To combine low cost, good mechanical properties, and antibacterial activity in one material, a nonquaternized polymeric biocide, i.e., poly[2-(tert-butylamino)ethyl methacrylate] (PTBAEMA), was dispersed within a commodity plastic, i.e., polypropylene (PP). The high immiscibility of the two polymers was tackled by reactive compatibilization and thus by reaction of commercially available maleic anhydride grafted polypropylene with primary amine-end-capped PTBAEMA. This reactive polymethacrylate was synthesized by atom-transfer radical polymerization with an azide-containing initiator. The azide end group was converted into a primary amine by the Huisgen [3 + 2] cycloaddition of propargylamine. The accordingly formed PP-g-PTBAEMA copolymer was melt dispersed within neat PP and processed as fibers, whose antimicrobial properties were assessed by the viable cell counting method against Escherichia coli. The antibacterial activity was long-lasting as a result of the anchoring of the PTBAEMA chains onto PP, which prevented them from being released from the surface of the fibers. [less ▲]

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See detailGrafting of polystyryl anions onto carbon nanotubes
Lou, Xudong; Koulic, Christian; Pagnoulle, Christian et al

Poster (2003, May 16)

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See detailGraftonite-triphylite-sarcopside intergrowths from the Palermo No. 1 pegmatite (New Hampshire, USA): textures and chemistry
Roda-Robles, Encarnacion ULg; Nizamoff, Jim; Simmons, W. B. et al

in Acta Mineralogica-Petrographica, Abstract series (2010), 6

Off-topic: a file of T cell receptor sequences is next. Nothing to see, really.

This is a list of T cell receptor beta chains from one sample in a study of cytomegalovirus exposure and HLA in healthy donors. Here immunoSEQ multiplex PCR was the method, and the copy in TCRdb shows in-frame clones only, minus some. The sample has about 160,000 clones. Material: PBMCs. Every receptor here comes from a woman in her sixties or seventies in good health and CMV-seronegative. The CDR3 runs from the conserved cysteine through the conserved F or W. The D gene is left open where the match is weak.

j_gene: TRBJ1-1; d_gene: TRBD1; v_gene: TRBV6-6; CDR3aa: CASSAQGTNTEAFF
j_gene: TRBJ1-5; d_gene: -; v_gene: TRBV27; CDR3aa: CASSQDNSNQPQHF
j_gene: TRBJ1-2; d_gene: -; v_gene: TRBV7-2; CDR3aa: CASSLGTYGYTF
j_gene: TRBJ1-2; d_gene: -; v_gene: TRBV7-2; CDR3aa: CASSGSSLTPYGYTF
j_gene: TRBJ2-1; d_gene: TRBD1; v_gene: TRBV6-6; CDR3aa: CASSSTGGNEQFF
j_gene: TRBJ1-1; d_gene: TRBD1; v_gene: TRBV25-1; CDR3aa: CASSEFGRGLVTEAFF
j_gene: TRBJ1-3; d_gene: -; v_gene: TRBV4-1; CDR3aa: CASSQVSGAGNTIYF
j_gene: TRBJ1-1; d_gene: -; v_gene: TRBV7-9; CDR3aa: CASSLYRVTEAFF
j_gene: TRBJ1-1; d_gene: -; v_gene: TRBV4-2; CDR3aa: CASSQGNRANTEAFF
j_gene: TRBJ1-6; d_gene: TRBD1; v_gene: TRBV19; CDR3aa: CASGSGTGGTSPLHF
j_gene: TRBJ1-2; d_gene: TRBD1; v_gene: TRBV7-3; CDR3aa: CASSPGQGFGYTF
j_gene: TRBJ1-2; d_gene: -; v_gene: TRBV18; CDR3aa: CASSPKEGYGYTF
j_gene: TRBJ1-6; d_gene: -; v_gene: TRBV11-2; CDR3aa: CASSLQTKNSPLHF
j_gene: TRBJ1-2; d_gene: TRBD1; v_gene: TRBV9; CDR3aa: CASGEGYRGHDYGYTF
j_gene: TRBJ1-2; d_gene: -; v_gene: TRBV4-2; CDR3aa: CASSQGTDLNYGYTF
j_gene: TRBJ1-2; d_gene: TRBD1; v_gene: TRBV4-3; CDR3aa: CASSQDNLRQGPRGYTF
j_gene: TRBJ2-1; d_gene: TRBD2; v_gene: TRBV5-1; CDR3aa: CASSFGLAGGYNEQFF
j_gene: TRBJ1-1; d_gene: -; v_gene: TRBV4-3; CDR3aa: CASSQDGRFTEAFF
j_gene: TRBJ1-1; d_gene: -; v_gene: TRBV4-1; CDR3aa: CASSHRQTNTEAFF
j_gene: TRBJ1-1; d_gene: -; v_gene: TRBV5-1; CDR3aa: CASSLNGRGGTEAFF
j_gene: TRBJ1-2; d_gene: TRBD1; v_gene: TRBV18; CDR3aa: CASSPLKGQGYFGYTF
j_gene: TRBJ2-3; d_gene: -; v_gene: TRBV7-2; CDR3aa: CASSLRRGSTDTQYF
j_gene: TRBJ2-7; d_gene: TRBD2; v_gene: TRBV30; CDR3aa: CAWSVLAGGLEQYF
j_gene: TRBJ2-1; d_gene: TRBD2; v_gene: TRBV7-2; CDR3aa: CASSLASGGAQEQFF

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See detailGrafts of Meningeal Fibroblasts in Adult Rat Spinal Cord Lesion Promote Axonal Regrowth
Franzen, Rachelle ULg; Martin, Didier ULg; Daloze, A. et al

in Neuroreport (1999), 10(7), 1551-6

We have studied the morphological consequences of implantation into the injured adult rat spinal cord of fibroblasts derived from the meninges overlying the cerebral cortex. Our initial objective was to ... [more ▼]

We have studied the morphological consequences of implantation into the injured adult rat spinal cord of fibroblasts derived from the meninges overlying the cerebral cortex. Our initial objective was to reproduce the well known post-traumatic fibroadhesive scar observed in the clinical situation. One month after implantation, instead of having formed a fibroadhesive scar, fibroblasts had promoted the regeneration of peptidergic axons originating from dorsal root afferents and, to a lesser extent, of supraspinal serotonergic fibers at the periphery of the grafts. Using RT-PCR we were able to identify in cultures of meningeal-derived fibroblasts mRNAs for beta-NGF, NT3, aFGF and bFGF, which suggests that the promoting effect on axonal regeneration of these cells is at least in part due to their capacity to synthesize neurotrophic factors. [less ▲]